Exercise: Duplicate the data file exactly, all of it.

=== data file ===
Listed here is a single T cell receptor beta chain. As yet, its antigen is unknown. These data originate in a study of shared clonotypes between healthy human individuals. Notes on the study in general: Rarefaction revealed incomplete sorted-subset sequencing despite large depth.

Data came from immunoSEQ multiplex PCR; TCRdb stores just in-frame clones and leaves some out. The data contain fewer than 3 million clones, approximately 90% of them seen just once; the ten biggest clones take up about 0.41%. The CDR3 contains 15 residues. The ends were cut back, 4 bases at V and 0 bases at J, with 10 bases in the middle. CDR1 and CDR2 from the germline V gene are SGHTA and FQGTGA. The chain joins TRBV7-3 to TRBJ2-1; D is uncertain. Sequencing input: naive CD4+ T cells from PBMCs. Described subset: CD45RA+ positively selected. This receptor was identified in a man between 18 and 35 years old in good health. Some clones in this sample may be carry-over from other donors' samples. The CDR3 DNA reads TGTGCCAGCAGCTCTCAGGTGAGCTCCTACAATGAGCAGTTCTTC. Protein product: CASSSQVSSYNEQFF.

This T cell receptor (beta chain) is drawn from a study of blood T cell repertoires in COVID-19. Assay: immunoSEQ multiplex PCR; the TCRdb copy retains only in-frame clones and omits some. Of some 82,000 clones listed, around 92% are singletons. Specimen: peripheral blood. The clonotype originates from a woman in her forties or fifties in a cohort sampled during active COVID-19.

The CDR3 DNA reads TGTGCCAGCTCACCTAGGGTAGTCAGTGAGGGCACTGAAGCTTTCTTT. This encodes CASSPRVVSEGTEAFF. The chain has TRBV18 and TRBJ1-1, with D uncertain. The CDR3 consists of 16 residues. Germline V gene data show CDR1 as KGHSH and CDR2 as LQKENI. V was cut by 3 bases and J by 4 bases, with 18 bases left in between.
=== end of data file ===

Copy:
Listed here is a single T cell receptor beta chain. As yet, its antigen is unknown. These data originate in a study of shared clonotypes between healthy human individuals. Notes on the study in general: Rarefaction revealed incomplete sorted-subset sequencing despite large depth.

Data came from immunoSEQ multiplex PCR; TCRdb stores just in-frame clones and leaves some out. The data contain fewer than 3 million clones, approximately 90% of them seen just once; the ten biggest clones take up about 0.41%. The CDR3 contains 15 residues. The ends were cut back, 4 bases at V and 0 bases at J, with 10 bases in the middle. CDR1 and CDR2 from the germline V gene are SGHTA and FQGTGA. The chain joins TRBV7-3 to TRBJ2-1; D is uncertain. Sequencing input: naive CD4+ T cells from PBMCs. Described subset: CD45RA+ positively selected. This receptor was identified in a man between 18 and 35 years old in good health. Some clones in this sample may be carry-over from other donors' samples. The CDR3 DNA reads TGTGCCAGCAGCTCTCAGGTGAGCTCCTACAATGAGCAGTTCTTC. Protein product: CASSSQVSSYNEQFF.

This T cell receptor (beta chain) is drawn from a study of blood T cell repertoires in COVID-19. Assay: immunoSEQ multiplex PCR; the TCRdb copy retains only in-frame clones and omits some. Of some 82,000 clones listed, around 92% are singletons. Specimen: peripheral blood. The clonotype originates from a woman in her forties or fifties in a cohort sampled during active COVID-19.

The CDR3 DNA reads TGTGCCAGCTCACCTAGGGTAGTCAGTGAGGGCACTGAAGCTTTCTTT. This encodes CASSPRVVSEGTEAFF. The chain has TRBV18 and TRBJ1-1, with D uncertain. The CDR3 consists of 16 residues. Germline V gene data show CDR1 as KGHSH and CDR2 as LQKENI. V was cut by 3 bases and J by 4 bases, with 18 bases left in between.